Window on the Bay by Debbie Macomber

“Pride will only take you so far, Mom”

Window on the Bay 

by Debbie Macomber

Published July 16, 2019

Goodreads Rating: 4.05 Stars

My Rating: 3/5 Stars

Plot:

Jenna Boltz’s life is at a crossroads. After a messy divorce from her surgeon husband nearly twenty years ago, she raised her two children on her own, juggling motherhood with her beloved job as a Seattle intensive-care nurse. Now that Paul and Allie have gone to college and moved out, Jenna can’t help but wonder what her future holds.

Her best friend, Maureen, is excited for Jenna’s newfound independence. Now is the perfect time to finally book the trip to Paris they’ve been dreaming of since their college days. But when it comes to life’s other great adventure–dating–Jenna still isn’t sure she’s ready to let love in . . . until an unexpected encounter begins to change her mind.

When Jenna’s elderly mother breaks her hip, Dr. Rowan Lancaster saves the day. Despite his silent, stoic exterior, Rowan is immediately smitten with Jenna. And even though Jenna is hesitant about becoming involved with another surgeon, she has to admit that she’s more than a little intrigued. But when Jenna’s children approach her with shocking news, she realizes that she needs to have faith in love and embrace the unexpected–before the life she has always dreamed of passes her by.

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Review:

Window On the Bay is a slow paced, dual narrative romance following two friends, Maureen and Jenna. These two ladies are best friends, singles Mom who have both raised their kids, worked, provided for their families and found themselves in the routine of being alone.

What I liked about this book is that in true Debbie Macomber fashion, our heroines are older which I think is always a refreshing perspective to read from.  However, because these ladies were older, with grown children who they raised alone, provided for alone, I expected to genuinely feel that I was reading from the perspective of a older woman with age and wisdom under her belt.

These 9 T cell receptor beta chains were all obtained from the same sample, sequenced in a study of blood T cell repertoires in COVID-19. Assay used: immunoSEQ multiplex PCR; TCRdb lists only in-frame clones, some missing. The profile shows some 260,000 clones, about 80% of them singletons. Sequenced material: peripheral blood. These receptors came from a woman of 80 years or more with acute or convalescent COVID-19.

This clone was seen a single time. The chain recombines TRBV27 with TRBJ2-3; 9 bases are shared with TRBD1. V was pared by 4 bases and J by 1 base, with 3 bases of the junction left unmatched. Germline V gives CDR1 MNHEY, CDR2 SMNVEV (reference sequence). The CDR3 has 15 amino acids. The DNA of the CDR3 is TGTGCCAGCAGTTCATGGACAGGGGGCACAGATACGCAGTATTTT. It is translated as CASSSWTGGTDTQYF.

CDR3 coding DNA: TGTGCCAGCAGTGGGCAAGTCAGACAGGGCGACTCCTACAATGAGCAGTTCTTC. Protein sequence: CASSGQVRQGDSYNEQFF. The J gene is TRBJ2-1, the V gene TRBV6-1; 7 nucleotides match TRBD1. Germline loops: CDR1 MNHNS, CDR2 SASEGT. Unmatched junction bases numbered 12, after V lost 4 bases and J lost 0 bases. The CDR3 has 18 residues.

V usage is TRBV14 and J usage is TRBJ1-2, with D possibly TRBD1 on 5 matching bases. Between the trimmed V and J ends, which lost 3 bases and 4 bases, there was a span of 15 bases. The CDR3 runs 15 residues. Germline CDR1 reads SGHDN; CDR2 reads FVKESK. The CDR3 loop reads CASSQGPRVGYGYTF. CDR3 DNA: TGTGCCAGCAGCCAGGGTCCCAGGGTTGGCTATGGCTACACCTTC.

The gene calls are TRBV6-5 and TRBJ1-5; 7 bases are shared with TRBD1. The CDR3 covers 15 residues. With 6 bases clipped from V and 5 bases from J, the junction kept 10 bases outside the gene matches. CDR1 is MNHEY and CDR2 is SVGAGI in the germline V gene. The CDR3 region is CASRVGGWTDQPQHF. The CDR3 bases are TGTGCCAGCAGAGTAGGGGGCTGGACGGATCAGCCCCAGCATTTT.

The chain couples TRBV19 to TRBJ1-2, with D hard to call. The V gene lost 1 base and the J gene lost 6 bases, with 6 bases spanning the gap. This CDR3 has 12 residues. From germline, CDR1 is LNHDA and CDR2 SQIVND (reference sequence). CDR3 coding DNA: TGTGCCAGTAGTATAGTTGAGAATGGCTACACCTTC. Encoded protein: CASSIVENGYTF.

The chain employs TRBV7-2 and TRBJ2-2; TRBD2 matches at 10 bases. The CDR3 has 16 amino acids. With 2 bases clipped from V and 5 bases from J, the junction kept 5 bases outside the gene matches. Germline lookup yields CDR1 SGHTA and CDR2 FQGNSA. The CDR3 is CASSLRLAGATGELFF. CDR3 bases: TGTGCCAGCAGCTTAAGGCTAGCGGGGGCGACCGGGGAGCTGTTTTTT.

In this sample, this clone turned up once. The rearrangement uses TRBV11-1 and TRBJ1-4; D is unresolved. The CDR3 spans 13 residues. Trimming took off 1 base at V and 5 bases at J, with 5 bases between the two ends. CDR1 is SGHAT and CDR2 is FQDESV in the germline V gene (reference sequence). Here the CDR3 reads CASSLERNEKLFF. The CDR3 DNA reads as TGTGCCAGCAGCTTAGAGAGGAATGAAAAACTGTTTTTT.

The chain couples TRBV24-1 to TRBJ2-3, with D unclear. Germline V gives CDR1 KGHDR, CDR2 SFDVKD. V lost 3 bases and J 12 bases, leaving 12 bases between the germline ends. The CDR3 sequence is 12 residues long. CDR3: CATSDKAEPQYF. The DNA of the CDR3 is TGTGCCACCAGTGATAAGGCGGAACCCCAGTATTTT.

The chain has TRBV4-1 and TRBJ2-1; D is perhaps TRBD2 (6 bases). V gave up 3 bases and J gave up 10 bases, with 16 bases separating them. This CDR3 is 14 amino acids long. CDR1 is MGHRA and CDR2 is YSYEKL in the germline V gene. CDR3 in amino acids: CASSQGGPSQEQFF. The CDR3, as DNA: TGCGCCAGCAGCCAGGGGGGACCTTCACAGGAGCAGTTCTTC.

When I think of angst I think of me being a 17 year old, starry eyed girl with her head in the clouds and the push and pull, back and forth, love me/love me not I put myself through and others through when I thought I was in love. When I’m reading from the perspective of an older woman, with adult kids, and feel that the author is attempting to write in angst or an older woman’s version of it, I tend to roll my eyes a bit. Now, I’m 32 and am nowhere near having things figured out but I hope that if I am alive and well in my mid forties, early fifties that I will be at some kind of peace with all I’ve endured in my thus far and know it’s either a yes or no for whoever is trying to ease their way into my life. Maureen and Jenna both felt entirely too childish for me!

One has a love interest who is the complete ‘opposite’ to her. She is a librarian, he’s a plumber. It felt a little judgmental at times. The other is worried because professionally, she has Told herself due to what’s happened in the past, she wouldn’t allow herself to go there with another professional like he is.  All of that I fine, if you like it, I love it kind of thing but it was so childish and immature it made the story very unbelievable in parts for me.